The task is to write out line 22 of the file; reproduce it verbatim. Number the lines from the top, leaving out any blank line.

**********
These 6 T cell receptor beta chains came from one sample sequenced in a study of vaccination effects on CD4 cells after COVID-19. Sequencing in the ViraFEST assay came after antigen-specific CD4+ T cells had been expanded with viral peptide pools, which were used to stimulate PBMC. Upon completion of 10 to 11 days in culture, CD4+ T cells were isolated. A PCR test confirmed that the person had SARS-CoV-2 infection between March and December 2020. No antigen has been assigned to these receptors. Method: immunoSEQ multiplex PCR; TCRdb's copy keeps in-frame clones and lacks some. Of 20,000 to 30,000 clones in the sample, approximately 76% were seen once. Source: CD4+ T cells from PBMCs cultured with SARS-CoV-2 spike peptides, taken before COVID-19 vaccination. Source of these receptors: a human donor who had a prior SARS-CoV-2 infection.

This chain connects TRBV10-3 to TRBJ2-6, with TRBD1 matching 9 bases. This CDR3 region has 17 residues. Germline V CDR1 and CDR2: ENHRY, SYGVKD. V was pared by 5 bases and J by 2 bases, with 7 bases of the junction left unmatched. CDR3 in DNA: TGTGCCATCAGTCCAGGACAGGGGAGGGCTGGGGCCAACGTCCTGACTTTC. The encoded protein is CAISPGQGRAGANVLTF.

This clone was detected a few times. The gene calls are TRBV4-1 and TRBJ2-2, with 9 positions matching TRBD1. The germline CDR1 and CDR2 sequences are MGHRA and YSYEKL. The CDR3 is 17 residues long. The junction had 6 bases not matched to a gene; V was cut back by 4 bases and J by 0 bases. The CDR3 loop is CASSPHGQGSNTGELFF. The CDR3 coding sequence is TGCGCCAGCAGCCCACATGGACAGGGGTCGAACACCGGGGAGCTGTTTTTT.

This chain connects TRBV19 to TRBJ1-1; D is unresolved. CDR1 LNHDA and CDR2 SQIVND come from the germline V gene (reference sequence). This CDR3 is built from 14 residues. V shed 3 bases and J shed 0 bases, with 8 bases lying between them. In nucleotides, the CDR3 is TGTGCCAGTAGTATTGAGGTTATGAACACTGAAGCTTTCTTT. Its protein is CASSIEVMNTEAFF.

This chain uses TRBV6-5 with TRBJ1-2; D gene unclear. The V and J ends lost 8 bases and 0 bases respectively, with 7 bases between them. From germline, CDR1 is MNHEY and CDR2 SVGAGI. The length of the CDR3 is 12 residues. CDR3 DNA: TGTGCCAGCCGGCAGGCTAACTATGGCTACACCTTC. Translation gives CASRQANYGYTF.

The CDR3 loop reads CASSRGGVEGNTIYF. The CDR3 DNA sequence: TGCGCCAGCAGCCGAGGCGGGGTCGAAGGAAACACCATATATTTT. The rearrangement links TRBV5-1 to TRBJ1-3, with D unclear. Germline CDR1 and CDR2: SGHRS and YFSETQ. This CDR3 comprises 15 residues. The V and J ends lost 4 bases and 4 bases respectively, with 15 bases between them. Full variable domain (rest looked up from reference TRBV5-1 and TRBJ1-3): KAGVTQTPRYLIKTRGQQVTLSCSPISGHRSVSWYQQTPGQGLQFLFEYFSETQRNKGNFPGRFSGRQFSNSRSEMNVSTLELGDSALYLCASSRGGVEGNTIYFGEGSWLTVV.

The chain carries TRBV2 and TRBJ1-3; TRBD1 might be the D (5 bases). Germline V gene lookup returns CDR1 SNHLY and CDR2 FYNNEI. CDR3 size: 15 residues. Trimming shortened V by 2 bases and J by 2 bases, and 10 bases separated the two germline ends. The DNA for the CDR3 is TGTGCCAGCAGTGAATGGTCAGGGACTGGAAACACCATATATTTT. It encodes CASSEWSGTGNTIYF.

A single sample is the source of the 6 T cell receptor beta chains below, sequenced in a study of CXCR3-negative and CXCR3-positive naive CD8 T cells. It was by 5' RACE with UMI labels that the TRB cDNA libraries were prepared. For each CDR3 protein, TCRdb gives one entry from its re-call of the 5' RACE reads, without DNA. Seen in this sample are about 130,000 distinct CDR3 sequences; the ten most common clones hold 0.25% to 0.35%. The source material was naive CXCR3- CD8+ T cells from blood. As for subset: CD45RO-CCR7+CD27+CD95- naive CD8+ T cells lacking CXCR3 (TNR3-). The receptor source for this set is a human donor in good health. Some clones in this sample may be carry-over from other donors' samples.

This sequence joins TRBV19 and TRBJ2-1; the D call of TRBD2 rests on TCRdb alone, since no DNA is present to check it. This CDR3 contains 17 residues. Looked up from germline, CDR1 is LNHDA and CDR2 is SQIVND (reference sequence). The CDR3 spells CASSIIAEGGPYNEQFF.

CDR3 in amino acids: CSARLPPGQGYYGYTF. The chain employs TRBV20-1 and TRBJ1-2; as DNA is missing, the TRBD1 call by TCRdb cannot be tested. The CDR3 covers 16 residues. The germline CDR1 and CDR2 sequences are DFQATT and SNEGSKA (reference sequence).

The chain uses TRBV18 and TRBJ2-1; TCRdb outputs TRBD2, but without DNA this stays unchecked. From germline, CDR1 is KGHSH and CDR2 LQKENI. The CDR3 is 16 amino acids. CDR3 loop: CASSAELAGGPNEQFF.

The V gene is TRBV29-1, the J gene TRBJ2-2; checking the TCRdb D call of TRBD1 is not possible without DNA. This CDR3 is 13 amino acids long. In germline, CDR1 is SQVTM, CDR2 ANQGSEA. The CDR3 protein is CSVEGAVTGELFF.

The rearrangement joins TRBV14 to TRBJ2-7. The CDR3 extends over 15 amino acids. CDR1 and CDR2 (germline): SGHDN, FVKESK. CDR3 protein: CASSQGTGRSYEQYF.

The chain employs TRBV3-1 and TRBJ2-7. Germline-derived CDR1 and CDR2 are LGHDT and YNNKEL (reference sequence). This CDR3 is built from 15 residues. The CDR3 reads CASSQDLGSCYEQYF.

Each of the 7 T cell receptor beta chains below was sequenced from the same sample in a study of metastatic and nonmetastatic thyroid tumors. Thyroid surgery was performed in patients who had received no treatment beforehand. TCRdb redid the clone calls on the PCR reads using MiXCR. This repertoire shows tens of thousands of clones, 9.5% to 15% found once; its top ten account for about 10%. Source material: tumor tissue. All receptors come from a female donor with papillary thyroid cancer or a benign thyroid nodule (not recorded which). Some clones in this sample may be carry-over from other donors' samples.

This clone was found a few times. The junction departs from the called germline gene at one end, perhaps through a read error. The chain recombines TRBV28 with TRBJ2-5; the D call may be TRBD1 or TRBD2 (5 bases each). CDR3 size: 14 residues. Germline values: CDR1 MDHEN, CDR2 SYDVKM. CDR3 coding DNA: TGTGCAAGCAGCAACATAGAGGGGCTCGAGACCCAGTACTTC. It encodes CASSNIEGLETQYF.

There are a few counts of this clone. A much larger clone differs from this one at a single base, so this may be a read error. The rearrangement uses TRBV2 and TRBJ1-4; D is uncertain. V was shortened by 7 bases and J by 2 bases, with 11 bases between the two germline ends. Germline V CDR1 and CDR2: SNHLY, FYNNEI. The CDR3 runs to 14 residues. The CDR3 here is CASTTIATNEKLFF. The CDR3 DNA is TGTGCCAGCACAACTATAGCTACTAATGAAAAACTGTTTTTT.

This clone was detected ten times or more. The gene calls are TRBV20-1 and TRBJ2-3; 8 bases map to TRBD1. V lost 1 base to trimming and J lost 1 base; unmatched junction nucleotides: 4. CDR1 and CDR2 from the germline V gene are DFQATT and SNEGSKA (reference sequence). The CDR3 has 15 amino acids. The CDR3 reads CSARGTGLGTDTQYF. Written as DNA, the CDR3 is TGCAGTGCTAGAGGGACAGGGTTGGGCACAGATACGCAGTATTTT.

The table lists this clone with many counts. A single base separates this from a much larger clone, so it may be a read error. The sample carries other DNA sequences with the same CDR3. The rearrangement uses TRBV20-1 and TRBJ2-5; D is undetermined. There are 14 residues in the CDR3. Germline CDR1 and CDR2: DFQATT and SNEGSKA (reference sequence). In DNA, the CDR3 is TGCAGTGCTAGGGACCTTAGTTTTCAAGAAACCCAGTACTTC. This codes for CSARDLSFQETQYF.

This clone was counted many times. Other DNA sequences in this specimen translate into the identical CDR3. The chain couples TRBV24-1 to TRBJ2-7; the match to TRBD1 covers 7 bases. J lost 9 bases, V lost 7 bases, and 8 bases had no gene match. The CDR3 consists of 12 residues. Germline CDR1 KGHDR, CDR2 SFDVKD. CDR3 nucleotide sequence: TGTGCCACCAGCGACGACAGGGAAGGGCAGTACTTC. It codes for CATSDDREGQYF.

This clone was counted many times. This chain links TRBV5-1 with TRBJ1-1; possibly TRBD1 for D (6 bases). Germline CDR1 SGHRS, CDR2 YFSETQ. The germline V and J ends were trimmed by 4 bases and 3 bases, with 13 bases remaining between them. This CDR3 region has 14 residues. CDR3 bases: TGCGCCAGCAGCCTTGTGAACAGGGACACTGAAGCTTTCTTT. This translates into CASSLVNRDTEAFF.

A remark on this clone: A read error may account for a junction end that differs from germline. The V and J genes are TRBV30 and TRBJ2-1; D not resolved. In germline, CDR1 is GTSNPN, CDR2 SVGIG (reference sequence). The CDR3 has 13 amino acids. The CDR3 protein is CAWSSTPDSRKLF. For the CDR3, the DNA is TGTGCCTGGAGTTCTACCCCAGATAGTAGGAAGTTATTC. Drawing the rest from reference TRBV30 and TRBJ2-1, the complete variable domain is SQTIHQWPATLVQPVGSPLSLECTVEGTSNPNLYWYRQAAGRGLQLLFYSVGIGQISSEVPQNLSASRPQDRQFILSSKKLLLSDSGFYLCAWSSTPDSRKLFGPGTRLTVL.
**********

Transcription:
A remark on this clone: A read error may account for a junction end that differs from germline. The V and J genes are TRBV30 and TRBJ2-1; D not resolved. In germline, CDR1 is GTSNPN, CDR2 SVGIG (reference sequence). The CDR3 has 13 amino acids. The CDR3 protein is CAWSSTPDSRKLF. For the CDR3, the DNA is TGTGCCTGGAGTTCTACCCCAGATAGTAGGAAGTTATTC. Drawing the rest from reference TRBV30 and TRBJ2-1, the complete variable domain is SQTIHQWPATLVQPVGSPLSLECTVEGTSNPNLYWYRQAAGRGLQLLFYSVGIGQISSEVPQNLSASRPQDRQFILSSKKLLLSDSGFYLCAWSSTPDSRKLFGPGTRLTVL.